Banking Agencies and CFPB Issue Interagency Deposit Reconciliation Guidance
On May 18, 2016, the Board of Governors of the Federal Reserve System, the Consumer Financial Protection Bureau (the CFPB), the Federal Deposit Insurance Corporation, the National Credit Union Administration, and the Office of the Comptroller of the Currency (together, the Agencies) issued interagency guidance to financial institutions expressing the Agencies' supervisory expectations regarding institutions' customer account deposit reconciliation practices (the Guidance). The Guidance summarizes existing law relevant to deposit reconciliation practices and suggests decreasing tolerance by the Agencies for both deposit-related discrepancies and failures to research and correct such discrepancies when they occur.
The Agencies view deposit reconciliation practices as implicating both the funds-availability requirements of the Expedited Funds Availability Act (the EFAA), as implemented by Regulation CC, and the unfair, deceptive, or abusive acts or practices (UDAAP) prohibitions of the Dodd-Frank Wall Street Reform and Consumer Protection Act (the Dodd-Frank Act) and similar prohibitions under Section 5 of the Federal Trade Commission Act (the FTC Act). In the Agencies' view, deposit reconciliation is a risk area for financial institutions that may result in customer harm and related supervisory risks if not effectively managed by appropriate compliance management systems.
I. Summary of Deposit Reconciliation Guidance
The Guidance does not change existing law but emphasizes the applicability of well-known legal principles under Regulation CC and relevant UDAAP prohibitions to “credit discrepancies.” A credit discrepancy (as defined in the Guidance) occurs when a customer makes a deposit and the amount that a financial institution credits to the customer’s account differs from the total of the items deposited. Credit discrepancies may occur for a variety reasons—for example, inaccurate deposit slips or poor image capture.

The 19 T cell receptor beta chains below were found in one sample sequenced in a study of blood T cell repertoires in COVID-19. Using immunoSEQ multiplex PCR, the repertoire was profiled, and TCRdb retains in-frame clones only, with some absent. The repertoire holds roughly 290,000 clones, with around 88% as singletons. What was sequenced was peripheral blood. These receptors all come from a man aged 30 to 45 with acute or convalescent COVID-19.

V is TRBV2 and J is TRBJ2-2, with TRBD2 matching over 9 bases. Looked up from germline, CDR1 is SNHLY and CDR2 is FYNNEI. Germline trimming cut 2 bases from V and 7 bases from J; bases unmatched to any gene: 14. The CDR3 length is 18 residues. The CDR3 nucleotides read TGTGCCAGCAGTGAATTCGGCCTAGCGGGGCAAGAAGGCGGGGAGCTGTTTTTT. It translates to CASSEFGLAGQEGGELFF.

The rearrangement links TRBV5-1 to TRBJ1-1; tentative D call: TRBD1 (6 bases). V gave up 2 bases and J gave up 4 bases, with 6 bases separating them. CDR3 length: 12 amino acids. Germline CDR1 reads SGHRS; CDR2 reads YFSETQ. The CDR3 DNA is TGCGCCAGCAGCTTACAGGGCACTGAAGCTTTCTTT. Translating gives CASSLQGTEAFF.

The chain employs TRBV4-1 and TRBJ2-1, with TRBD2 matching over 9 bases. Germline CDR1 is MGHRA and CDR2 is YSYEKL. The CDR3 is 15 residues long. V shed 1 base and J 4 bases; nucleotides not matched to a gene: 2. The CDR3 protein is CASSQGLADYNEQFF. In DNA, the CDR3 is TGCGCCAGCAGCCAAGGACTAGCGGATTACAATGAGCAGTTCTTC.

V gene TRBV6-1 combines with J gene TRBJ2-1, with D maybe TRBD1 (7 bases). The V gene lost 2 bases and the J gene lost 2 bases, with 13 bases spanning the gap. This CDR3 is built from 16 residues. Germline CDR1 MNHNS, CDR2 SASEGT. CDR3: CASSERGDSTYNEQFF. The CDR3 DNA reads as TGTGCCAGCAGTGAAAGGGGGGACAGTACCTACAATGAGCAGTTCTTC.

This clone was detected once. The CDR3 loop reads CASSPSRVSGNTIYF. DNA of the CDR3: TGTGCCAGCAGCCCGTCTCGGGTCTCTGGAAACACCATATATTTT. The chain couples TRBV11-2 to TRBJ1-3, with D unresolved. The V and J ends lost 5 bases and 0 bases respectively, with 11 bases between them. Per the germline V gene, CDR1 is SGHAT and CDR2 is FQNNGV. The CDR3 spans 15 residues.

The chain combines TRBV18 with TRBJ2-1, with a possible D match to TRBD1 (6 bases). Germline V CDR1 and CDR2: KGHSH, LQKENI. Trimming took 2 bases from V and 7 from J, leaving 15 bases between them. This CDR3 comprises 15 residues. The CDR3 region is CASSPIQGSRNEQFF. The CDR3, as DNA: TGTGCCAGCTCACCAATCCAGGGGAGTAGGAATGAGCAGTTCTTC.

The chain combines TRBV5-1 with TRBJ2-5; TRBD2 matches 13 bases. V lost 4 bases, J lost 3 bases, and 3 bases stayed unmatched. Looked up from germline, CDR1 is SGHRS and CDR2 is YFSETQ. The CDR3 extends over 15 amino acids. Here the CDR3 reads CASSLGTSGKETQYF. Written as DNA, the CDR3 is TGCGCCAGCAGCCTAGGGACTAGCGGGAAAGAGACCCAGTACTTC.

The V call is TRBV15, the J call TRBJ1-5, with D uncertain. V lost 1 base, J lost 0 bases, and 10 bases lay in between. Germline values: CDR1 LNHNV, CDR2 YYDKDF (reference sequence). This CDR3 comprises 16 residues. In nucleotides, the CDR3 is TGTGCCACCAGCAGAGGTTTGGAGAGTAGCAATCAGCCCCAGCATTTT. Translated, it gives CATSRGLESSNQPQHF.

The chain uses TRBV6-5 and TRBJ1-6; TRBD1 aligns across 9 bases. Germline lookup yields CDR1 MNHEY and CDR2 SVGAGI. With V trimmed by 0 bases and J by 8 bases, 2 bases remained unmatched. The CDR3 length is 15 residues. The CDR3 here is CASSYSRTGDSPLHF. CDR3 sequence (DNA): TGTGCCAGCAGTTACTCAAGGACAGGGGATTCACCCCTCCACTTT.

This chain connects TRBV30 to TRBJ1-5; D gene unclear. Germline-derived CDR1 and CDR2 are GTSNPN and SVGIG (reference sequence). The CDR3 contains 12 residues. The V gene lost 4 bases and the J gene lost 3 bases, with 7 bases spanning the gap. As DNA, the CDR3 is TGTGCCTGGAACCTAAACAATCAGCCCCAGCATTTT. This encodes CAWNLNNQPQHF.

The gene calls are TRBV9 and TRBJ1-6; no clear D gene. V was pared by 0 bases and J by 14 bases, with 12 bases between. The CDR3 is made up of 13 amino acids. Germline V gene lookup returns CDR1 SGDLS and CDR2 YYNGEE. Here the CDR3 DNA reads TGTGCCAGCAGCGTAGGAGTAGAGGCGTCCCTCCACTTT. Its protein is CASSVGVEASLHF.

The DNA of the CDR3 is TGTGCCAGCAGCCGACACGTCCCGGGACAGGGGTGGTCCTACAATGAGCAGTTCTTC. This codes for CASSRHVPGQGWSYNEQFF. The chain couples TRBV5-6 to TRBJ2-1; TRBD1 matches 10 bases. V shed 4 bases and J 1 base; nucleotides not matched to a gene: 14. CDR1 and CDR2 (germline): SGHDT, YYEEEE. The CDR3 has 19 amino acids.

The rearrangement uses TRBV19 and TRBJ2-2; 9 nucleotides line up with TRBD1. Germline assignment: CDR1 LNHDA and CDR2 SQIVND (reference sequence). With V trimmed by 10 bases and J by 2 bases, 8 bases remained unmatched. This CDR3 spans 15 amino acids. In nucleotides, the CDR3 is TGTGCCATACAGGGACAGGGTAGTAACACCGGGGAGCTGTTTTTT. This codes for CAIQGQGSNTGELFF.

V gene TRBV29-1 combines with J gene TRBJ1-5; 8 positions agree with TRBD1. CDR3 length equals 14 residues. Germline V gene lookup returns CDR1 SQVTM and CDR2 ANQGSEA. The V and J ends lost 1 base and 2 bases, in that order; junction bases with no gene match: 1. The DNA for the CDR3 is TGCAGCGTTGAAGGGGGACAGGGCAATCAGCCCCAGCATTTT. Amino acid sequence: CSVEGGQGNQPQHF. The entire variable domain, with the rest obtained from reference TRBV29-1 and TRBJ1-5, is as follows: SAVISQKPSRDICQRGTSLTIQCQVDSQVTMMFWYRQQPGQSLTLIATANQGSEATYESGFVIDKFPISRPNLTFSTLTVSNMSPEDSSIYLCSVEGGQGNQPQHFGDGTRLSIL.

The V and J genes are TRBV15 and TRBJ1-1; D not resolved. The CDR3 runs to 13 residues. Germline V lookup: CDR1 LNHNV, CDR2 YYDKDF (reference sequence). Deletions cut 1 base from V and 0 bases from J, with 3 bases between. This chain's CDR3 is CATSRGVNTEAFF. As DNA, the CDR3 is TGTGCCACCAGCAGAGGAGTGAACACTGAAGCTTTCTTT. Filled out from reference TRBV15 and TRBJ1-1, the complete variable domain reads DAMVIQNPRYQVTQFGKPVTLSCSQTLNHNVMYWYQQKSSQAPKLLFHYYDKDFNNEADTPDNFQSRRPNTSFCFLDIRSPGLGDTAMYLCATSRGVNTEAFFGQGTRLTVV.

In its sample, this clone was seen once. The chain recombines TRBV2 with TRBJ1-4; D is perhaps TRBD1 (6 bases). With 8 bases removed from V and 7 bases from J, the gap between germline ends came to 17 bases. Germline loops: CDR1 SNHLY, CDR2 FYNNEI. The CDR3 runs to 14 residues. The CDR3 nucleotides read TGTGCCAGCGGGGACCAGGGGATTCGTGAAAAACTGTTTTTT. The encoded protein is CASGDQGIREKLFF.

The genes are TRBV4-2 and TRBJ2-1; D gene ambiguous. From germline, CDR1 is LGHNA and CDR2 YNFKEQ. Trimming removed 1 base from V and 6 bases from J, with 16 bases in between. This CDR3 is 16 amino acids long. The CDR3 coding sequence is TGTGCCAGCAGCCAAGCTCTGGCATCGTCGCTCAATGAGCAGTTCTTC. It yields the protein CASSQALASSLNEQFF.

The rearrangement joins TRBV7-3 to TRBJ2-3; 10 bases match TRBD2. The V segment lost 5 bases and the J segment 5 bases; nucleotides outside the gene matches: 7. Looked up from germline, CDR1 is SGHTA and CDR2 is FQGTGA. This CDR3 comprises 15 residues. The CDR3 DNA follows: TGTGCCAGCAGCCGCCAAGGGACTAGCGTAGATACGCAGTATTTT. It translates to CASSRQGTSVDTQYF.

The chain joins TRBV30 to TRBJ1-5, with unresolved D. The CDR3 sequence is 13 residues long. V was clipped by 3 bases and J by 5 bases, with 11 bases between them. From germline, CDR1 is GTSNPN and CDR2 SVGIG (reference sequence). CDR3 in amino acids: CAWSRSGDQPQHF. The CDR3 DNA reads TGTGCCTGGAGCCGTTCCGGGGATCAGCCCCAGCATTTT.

The Guidance states that, in some instances, financial institutions are not researching or correcting all credit discrepancies, resulting in some customers not receiving the full amount of their actual deposit. The Agencies note that such practices harm customers and benefit financial institutions. Notably, while the Agencies acknowledge there may be “limited circumstances” in which items cannot be reconciled (for example, when the item is damaged), the Guidance does not establish a minimum threshold below which financial institutions are not required to investigate and correct credit discrepancies. Rather, the Agencies state that they expect financial institutions to:
- adopt deposit reconciliation policies and procedures to avoid or reconcile credit discrepancies or to resolve discrepancies such that customers are not disadvantaged;
- provide accurate information to customers about the institution’s deposit reconciliation processing; and
- implement effective compliance management systems to ensure compliance with applicable law, including policies, procedures, internal controls, training, and oversight processes.
II. The Agencies' Legal Theories
The Guidance provides a brief overview of the main theories under which a financial institution could be considered to violate the EFAA, as implemented by Regulation CC, and the UDAAP prohibitions of the FTC Act and the Dodd-Frank Act by failing to resolve credit discrepancies. First, the EFAA, as implemented by Regulation CC, requires that financial institutions make funds deposited in certain transaction accounts available for withdrawal within prescribed time limits. Failure to resolve discrepancies within the prescribed time frames may mean that customers are unable to access the correct amount of funds when they are entitled by the EFAA or Regulation CC to do so.
Second, the Agencies note that "[a] financial institution's deposit reconciliation practices . . . may, depending on the facts and circumstances, violate the FTC Act or [the] Dodd-Frank Act when practices result in credit discrepancies." Although the Guidance does not elaborate on what types of facts and circumstances might result in a UDAAP violation, the CFPB's 2015 consent order with Citizens Financial Group, Inc. (CFG) and its two bank subsidiaries (the Citizens Banks) is an instructive example (the Citizens Consent Order).1